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As treaties go, the Nuclear Non-Proliferation Treaty (NPT) is a house divided: The philosophical assumptions underlying its two main thrusts are fundamentally opposed. NPT's Pillar I - nuclear disarmament - urges nuclear nations to renounce those dread weapons and cast them off, while Pillar II - non-proliferation - recognizes that at least some non-nuclear states will seek to acquire the very weapons the treaty claims must be abolished.

In practice, this means the NPT is, if not all things to all people, at least different things to the different nations that have signed the document.

Witness the shrewd understanding of NPT fault-lines demonstrated by Iran's Mahmoud Ahmadinejad in his widely-reported opening statement at the 2010 NPT RevCon - review conference, in NPT-speak - earlier this month. Ahmadinejad's audacious effort to use Pillar I - nuclear disarmament - to pistol whip countries focused on Pillar II - nuclear non-proliferation - was a masterfully Machiavellian attempt to gridlock the conference more tightly than the taxis idling in front of United Nations Plaza. A lecture on the failure to renounce nuclear weapons by a country rushing to acquire them: If there isn't a word for chutzpah in Farsi, someone in Teheran ought to invent one.

Not surprisingly, as the UN session drones into week three with 189 country delegates dutifully trooping to the podium to present their talking points, developments far from Turtle Bay highlight both the importance of the NPT process - and its relative impotence. Case in point: Dimitry Medvedev's trip to Damascus last week - the first state visit by a post-Soviet leader to Syria, a state second only to Iran in suspicions that it is a NPT scofflaw. While Medvedev's public remarks were pro-forma, Russian news outlets quoted Syria's Bashar al-Assad as saying discussions included the prospect of Russian help building nuclear reactors. That's unwelcome news, considering the intelligence consensus that the secret Syrian site bombed by Israel in 2007 was a nuclear weapons facility built with North Korean help (and, some suggest, Iranian funding).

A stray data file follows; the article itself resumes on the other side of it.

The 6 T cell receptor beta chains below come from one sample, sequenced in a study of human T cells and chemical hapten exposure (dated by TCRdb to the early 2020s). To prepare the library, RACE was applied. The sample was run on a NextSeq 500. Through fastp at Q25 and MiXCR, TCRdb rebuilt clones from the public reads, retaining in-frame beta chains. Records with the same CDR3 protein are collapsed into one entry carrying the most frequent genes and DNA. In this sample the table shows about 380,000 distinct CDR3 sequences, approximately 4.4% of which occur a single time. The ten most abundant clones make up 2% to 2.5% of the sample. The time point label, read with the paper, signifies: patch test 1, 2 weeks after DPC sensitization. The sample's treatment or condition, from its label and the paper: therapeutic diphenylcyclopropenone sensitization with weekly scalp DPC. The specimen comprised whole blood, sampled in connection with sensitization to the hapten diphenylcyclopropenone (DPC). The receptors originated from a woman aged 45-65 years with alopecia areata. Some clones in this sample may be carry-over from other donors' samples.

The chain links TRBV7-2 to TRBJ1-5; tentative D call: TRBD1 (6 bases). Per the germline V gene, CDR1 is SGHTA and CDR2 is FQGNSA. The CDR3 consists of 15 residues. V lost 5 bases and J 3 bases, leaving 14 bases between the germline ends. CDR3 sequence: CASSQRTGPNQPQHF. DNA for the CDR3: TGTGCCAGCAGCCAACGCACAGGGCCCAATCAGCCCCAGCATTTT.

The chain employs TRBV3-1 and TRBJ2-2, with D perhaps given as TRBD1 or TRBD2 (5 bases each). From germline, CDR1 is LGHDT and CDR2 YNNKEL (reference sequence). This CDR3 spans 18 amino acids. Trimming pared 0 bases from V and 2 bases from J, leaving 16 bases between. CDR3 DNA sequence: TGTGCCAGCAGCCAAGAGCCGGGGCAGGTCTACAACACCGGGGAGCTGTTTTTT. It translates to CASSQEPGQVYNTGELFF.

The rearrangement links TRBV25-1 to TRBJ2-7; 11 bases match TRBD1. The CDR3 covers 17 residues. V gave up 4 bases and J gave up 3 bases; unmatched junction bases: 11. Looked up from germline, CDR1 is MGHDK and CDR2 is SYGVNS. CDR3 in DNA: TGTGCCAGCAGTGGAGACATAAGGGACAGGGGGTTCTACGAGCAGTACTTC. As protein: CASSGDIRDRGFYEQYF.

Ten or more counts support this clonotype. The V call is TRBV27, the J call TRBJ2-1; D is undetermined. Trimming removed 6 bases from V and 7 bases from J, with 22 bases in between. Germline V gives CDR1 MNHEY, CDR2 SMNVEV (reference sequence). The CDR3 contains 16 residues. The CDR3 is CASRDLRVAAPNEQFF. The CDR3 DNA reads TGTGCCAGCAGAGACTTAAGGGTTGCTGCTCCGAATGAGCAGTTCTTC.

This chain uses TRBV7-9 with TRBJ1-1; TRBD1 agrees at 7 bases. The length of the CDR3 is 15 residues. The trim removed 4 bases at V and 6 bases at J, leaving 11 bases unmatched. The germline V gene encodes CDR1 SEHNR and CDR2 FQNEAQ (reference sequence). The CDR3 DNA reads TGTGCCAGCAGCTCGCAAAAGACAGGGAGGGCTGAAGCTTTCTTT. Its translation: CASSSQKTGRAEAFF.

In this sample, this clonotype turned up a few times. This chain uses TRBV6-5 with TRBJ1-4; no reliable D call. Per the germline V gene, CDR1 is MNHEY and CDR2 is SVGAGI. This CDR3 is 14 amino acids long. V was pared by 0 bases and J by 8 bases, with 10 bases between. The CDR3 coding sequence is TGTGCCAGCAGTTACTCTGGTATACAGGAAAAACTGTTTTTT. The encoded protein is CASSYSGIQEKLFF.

Such stories, added to Ahmadinejad's Broadway-worthy one man show, underline why none of us should hold our breath in hopes that the 2010 NPT RevCon will deliver a nuclear security breakthrough.

Which is not to say there's no prospect for some progress on the nuclear security front. The best hope? The NPT's Pillar III - which enjoins treaty signatories to advance the peaceful sharing of nuclear power.

While the nuclear haves and have-nots play pugil sticks with Pillars I and II, here are three ways to make Pillar III a catalyst for consensus:

Expand Safe Sources of Supply. If the NPT's stated goal is to stem the proliferation of nuclear weapons while holding open the promise of peaceful nuclear power to non-nuclear states, it's in the interest of all current nuclear powers to extend those benefits without opening the door to proliferation. The offer for Iran to send its uranium on a round-trip ticket to Russia - where it would be enriched and returned in a form suitable for energy use but not weapons production - was instructive: Ahmadinejad's Iran said no, since nuclear energy is not what it's after. (As this piece goes to post, Iran has accepted a revived offer brokered by Brazil and Turkey to swap uranium for finished fuel. Iran's rethink just happened to be timed to coincide with the new push at the UN for biting economic sanctions.) Iran aside, countries that truly seek nuclear materials as an energy source and not for a weapons program should welcome the idea.

Of course, such an offer is meaningful only if it is backed up by reliable and ready supplies of nuclear fuel. Countries that commission nuclear power plants while foregoing uranium enrichment will be wholly dependent on a few foreign sources of enriched fuel to feed their reactors. The possibility that supply could be suspended or slowed by foreign suppliers creates a constant pressure to undertake a domestic enrichment program. Hence the concept of Enrichment Banks: Reliable sources of supply, under the control of an impartial consortium pledged to keep politics out of the power equation. Non-Governmental Organizations like the Nuclear Threat Initiative - co-chaired by former Senator Sam Nunn and staked by investment guru Warren Buffett's $50 million seed-capital pledge - are ready to make enrichment banks a reality; they could use a push by the NPT process to drive this concept forward.